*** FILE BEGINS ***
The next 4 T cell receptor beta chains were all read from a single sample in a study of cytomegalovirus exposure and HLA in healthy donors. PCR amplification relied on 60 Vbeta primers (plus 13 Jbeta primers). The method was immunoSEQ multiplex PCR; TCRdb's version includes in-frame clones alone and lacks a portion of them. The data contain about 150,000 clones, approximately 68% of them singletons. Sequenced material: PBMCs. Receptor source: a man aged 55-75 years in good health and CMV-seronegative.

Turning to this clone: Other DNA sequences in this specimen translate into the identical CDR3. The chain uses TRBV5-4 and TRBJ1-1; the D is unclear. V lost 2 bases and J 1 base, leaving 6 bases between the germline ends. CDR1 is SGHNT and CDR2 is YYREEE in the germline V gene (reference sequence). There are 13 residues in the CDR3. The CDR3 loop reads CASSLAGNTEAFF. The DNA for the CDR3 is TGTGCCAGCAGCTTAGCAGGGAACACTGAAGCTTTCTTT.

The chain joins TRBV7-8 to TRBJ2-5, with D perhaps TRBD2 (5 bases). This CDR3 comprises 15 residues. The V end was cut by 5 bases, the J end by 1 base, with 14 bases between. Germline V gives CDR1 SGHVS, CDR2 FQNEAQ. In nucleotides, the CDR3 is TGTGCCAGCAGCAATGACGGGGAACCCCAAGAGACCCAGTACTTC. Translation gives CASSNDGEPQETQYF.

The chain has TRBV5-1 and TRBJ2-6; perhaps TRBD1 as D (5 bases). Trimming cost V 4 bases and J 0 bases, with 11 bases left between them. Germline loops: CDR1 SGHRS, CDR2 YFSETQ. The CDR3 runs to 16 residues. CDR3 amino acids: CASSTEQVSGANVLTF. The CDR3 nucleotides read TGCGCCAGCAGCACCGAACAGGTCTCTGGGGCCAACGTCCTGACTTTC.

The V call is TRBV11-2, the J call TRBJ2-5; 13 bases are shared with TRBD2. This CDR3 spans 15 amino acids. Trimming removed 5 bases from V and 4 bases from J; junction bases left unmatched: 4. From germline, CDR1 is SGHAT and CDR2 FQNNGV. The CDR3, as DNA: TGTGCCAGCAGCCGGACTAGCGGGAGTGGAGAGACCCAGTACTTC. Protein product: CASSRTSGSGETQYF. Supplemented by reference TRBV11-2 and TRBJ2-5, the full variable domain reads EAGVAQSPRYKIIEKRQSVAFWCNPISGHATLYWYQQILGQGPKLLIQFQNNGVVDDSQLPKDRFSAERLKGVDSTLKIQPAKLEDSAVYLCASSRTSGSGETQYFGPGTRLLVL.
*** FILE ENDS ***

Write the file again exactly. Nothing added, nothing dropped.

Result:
The next 4 T cell receptor beta chains were all read from a single sample in a study of cytomegalovirus exposure and HLA in healthy donors. PCR amplification relied on 60 Vbeta primers (plus 13 Jbeta primers). The method was immunoSEQ multiplex PCR; TCRdb's version includes in-frame clones alone and lacks a portion of them. The data contain about 150,000 clones, approximately 68% of them singletons. Sequenced material: PBMCs. Receptor source: a man aged 55-75 years in good health and CMV-seronegative.

Turning to this clone: Other DNA sequences in this specimen translate into the identical CDR3. The chain uses TRBV5-4 and TRBJ1-1; the D is unclear. V lost 2 bases and J 1 base, leaving 6 bases between the germline ends. CDR1 is SGHNT and CDR2 is YYREEE in the germline V gene (reference sequence). There are 13 residues in the CDR3. The CDR3 loop reads CASSLAGNTEAFF. The DNA for the CDR3 is TGTGCCAGCAGCTTAGCAGGGAACACTGAAGCTTTCTTT.

The chain joins TRBV7-8 to TRBJ2-5, with D perhaps TRBD2 (5 bases). This CDR3 comprises 15 residues. The V end was cut by 5 bases, the J end by 1 base, with 14 bases between. Germline V gives CDR1 SGHVS, CDR2 FQNEAQ. In nucleotides, the CDR3 is TGTGCCAGCAGCAATGACGGGGAACCCCAAGAGACCCAGTACTTC. Translation gives CASSNDGEPQETQYF.

The chain has TRBV5-1 and TRBJ2-6; perhaps TRBD1 as D (5 bases). Trimming cost V 4 bases and J 0 bases, with 11 bases left between them. Germline loops: CDR1 SGHRS, CDR2 YFSETQ. The CDR3 runs to 16 residues. CDR3 amino acids: CASSTEQVSGANVLTF. The CDR3 nucleotides read TGCGCCAGCAGCACCGAACAGGTCTCTGGGGCCAACGTCCTGACTTTC.

The V call is TRBV11-2, the J call TRBJ2-5; 13 bases are shared with TRBD2. This CDR3 spans 15 amino acids. Trimming removed 5 bases from V and 4 bases from J; junction bases left unmatched: 4. From germline, CDR1 is SGHAT and CDR2 FQNNGV. The CDR3, as DNA: TGTGCCAGCAGCCGGACTAGCGGGAGTGGAGAGACCCAGTACTTC. Protein product: CASSRTSGSGETQYF. Supplemented by reference TRBV11-2 and TRBJ2-5, the full variable domain reads EAGVAQSPRYKIIEKRQSVAFWCNPISGHATLYWYQQILGQGPKLLIQFQNNGVVDDSQLPKDRFSAERLKGVDSTLKIQPAKLEDSAVYLCASSRTSGSGETQYFGPGTRLLVL.